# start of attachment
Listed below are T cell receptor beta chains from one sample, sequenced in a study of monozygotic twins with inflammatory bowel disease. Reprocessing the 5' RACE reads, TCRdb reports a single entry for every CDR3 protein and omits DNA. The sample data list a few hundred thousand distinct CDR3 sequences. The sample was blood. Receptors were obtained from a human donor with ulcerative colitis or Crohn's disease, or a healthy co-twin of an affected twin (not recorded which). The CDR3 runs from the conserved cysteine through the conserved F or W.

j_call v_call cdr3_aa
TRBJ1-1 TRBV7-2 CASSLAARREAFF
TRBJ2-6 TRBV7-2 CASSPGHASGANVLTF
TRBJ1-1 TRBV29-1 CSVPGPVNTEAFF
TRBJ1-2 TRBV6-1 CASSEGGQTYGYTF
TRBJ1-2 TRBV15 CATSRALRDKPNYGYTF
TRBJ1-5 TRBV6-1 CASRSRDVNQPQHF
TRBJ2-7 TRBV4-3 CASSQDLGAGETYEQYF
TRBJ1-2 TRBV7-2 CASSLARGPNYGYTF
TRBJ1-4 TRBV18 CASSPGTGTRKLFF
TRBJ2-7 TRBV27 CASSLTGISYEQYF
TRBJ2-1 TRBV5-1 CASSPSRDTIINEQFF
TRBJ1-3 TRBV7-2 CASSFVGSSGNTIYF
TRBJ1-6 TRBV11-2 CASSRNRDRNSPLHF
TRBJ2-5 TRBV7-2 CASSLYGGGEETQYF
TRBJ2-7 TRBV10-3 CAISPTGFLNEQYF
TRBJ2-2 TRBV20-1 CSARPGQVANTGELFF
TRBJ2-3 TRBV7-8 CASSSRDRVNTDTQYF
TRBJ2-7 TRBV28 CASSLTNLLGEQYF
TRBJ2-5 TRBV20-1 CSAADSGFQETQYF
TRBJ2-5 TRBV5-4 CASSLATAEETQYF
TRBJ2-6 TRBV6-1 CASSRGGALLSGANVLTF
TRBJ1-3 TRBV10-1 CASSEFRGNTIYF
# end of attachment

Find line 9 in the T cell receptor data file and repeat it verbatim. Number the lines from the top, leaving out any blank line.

TRBJ2-7 TRBV4-3 CASSQDLGAGETYEQYF